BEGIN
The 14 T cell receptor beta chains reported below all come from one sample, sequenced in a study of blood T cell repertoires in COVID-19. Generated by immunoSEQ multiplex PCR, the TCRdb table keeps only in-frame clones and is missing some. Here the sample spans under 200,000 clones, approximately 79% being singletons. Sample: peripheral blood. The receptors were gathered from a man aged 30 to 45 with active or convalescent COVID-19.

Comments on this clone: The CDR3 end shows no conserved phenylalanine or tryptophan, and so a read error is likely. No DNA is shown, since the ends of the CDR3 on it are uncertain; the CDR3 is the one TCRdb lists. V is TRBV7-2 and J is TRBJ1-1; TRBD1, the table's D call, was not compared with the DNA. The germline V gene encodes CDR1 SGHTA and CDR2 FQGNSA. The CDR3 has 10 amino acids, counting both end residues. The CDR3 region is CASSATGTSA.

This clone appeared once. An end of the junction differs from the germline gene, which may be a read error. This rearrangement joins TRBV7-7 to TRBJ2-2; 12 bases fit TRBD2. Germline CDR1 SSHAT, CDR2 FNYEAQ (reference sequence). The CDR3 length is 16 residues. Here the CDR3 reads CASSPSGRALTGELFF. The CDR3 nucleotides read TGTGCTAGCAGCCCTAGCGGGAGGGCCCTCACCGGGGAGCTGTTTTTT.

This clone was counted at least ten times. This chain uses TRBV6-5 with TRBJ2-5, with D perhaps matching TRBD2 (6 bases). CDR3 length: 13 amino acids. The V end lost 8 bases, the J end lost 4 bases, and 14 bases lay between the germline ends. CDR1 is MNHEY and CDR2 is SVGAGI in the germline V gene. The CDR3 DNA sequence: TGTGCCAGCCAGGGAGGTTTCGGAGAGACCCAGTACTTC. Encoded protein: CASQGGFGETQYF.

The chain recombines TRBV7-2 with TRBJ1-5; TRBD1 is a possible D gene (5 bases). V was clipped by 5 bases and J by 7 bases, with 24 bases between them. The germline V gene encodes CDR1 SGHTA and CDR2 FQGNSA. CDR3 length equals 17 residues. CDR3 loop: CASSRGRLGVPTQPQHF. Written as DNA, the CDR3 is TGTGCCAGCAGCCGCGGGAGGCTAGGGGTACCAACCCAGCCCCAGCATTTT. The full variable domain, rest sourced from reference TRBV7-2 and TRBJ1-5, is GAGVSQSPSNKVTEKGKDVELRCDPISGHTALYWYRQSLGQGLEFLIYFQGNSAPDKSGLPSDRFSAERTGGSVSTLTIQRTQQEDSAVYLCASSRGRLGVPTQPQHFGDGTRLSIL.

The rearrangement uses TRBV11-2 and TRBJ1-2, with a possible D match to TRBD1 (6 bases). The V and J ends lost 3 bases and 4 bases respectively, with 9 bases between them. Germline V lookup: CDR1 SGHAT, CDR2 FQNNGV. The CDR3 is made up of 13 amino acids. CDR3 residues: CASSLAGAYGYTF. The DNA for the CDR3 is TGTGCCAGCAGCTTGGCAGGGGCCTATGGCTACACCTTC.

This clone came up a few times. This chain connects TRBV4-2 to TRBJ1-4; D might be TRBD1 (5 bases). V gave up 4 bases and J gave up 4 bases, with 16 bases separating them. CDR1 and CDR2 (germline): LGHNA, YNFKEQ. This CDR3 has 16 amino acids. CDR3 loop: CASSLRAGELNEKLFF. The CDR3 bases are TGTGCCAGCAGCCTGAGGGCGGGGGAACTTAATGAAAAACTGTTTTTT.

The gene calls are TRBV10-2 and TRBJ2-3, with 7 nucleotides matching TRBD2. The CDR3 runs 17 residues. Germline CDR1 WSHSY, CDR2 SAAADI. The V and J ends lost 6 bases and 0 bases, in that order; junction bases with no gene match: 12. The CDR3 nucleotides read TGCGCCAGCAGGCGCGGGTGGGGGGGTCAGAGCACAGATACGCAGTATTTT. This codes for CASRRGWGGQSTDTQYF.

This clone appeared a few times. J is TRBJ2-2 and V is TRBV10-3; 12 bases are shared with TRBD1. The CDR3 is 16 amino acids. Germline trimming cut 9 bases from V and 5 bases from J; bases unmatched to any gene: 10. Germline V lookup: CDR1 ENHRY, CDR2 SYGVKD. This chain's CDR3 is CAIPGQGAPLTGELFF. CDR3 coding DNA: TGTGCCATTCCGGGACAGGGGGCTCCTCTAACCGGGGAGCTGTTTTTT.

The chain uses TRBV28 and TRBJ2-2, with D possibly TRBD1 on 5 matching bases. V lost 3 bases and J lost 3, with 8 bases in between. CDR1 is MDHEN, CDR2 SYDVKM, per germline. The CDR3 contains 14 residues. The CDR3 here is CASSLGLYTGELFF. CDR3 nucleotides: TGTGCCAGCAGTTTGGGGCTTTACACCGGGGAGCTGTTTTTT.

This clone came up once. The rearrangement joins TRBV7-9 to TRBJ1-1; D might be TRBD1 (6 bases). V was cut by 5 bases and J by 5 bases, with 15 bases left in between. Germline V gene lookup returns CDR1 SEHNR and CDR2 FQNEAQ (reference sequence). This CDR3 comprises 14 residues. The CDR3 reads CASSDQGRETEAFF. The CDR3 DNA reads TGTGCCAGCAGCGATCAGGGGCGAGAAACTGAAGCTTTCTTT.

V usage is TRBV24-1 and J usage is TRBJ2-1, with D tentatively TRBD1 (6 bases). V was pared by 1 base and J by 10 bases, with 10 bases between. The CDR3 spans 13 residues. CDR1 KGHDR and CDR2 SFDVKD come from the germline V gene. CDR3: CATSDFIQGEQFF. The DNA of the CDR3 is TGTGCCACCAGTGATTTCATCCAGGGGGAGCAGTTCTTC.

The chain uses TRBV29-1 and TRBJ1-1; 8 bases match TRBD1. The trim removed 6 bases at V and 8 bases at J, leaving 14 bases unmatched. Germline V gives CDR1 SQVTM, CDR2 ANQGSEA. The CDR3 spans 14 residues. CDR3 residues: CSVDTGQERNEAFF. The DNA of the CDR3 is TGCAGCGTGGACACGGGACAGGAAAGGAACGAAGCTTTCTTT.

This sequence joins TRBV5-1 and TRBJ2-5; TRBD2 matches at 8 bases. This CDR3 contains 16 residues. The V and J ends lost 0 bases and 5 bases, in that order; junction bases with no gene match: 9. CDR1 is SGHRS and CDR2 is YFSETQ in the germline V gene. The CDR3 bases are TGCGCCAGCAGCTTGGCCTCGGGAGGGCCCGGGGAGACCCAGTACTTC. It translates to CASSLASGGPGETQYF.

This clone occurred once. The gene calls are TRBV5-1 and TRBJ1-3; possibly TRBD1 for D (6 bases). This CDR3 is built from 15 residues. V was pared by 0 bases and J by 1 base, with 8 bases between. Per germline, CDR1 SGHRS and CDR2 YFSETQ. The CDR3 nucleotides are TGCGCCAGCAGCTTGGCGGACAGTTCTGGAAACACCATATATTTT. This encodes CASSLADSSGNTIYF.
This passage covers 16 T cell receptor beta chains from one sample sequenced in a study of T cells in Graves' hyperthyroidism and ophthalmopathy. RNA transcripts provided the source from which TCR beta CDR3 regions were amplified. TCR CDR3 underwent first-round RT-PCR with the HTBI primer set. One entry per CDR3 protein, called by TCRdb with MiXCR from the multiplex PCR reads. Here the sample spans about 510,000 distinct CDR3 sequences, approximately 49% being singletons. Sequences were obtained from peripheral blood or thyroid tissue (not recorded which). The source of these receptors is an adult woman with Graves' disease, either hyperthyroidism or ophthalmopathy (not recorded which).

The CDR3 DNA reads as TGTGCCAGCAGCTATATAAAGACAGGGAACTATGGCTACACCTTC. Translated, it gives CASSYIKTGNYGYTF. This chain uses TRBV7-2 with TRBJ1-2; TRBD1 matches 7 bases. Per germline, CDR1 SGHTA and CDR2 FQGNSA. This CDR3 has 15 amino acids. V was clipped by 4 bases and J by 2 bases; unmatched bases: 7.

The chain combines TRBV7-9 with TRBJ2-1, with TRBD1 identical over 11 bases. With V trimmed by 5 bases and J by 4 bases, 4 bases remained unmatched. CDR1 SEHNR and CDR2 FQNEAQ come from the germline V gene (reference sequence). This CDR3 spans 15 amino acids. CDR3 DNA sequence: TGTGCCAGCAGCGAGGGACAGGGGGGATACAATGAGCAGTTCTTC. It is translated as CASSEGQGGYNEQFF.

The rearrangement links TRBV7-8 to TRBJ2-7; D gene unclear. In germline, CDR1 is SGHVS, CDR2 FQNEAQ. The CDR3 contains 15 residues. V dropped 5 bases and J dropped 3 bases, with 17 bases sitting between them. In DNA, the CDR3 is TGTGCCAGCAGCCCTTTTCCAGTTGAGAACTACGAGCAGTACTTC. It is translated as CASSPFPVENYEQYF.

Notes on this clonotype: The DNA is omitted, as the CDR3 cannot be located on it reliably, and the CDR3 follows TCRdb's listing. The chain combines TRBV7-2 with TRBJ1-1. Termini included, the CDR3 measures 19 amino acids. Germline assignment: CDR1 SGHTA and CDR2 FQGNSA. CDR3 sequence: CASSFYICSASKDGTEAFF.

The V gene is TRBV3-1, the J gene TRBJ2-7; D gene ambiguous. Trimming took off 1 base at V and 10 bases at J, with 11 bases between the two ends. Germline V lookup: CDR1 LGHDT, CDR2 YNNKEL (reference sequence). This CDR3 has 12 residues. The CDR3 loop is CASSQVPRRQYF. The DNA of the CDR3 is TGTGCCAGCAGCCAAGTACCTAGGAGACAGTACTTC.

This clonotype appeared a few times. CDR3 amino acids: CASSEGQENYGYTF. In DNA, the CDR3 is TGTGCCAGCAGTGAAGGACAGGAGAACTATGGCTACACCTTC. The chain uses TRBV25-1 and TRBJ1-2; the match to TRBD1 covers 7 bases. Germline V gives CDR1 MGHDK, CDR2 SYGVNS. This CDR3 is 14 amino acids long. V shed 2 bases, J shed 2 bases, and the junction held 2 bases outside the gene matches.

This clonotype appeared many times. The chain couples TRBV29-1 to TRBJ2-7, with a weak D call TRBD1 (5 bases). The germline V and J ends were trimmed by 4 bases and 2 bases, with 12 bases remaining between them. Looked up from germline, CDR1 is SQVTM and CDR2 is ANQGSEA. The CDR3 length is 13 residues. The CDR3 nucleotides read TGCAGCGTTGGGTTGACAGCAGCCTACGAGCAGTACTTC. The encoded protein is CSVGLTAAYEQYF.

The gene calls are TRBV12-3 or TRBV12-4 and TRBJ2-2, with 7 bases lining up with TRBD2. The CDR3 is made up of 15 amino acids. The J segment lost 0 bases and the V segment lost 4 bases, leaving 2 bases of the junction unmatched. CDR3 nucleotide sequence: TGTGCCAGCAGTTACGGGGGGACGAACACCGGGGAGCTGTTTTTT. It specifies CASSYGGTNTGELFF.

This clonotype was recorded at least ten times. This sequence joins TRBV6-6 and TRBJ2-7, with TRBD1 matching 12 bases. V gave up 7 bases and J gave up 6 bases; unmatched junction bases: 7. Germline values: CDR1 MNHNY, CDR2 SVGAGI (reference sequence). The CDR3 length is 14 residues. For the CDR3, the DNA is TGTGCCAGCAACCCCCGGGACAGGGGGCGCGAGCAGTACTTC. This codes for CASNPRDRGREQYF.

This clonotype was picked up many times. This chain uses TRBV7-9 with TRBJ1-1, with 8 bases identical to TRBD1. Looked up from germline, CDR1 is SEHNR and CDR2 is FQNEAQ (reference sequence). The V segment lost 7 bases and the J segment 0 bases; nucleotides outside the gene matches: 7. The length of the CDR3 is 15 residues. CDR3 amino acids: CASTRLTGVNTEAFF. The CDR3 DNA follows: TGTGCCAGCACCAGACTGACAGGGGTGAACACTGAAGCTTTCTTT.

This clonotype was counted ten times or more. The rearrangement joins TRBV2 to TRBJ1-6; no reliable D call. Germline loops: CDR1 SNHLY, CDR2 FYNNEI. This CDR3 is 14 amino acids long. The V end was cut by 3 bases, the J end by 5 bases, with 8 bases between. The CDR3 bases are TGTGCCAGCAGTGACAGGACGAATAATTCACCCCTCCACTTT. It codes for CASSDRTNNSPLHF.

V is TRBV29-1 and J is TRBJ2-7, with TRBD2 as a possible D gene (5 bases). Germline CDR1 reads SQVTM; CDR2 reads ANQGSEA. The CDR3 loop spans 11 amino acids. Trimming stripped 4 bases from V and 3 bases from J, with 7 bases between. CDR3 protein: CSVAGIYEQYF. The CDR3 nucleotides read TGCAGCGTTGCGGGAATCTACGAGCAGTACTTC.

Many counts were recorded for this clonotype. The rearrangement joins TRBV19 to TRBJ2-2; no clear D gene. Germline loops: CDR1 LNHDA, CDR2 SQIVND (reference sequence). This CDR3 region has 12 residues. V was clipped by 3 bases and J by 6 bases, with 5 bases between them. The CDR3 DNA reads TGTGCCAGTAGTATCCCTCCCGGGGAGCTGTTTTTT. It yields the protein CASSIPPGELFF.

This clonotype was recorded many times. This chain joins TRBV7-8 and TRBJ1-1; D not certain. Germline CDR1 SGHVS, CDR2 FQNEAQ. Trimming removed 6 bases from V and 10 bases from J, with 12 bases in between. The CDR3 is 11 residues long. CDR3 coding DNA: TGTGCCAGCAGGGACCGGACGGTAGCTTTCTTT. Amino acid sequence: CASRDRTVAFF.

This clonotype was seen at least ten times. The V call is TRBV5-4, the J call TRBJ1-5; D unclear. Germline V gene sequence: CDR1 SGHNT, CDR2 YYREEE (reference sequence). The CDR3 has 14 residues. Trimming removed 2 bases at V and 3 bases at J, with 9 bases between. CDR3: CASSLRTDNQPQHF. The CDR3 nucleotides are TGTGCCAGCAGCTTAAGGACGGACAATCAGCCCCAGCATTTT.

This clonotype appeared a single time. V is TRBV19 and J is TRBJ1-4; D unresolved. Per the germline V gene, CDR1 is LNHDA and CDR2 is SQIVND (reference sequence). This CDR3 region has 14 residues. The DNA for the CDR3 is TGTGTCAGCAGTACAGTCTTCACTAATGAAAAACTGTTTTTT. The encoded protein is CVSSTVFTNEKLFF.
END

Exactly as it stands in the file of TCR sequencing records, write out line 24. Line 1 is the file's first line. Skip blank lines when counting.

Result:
The gene calls are TRBV12-3 or TRBV12-4 and TRBJ2-2, with 7 bases lining up with TRBD2. The CDR3 is made up of 15 amino acids. The J segment lost 0 bases and the V segment lost 4 bases, leaving 2 bases of the junction unmatched. CDR3 nucleotide sequence: TGTGCCAGCAGTTACGGGGGGACGAACACCGGGGAGCTGTTTTTT. It specifies CASSYGGTNTGELFF.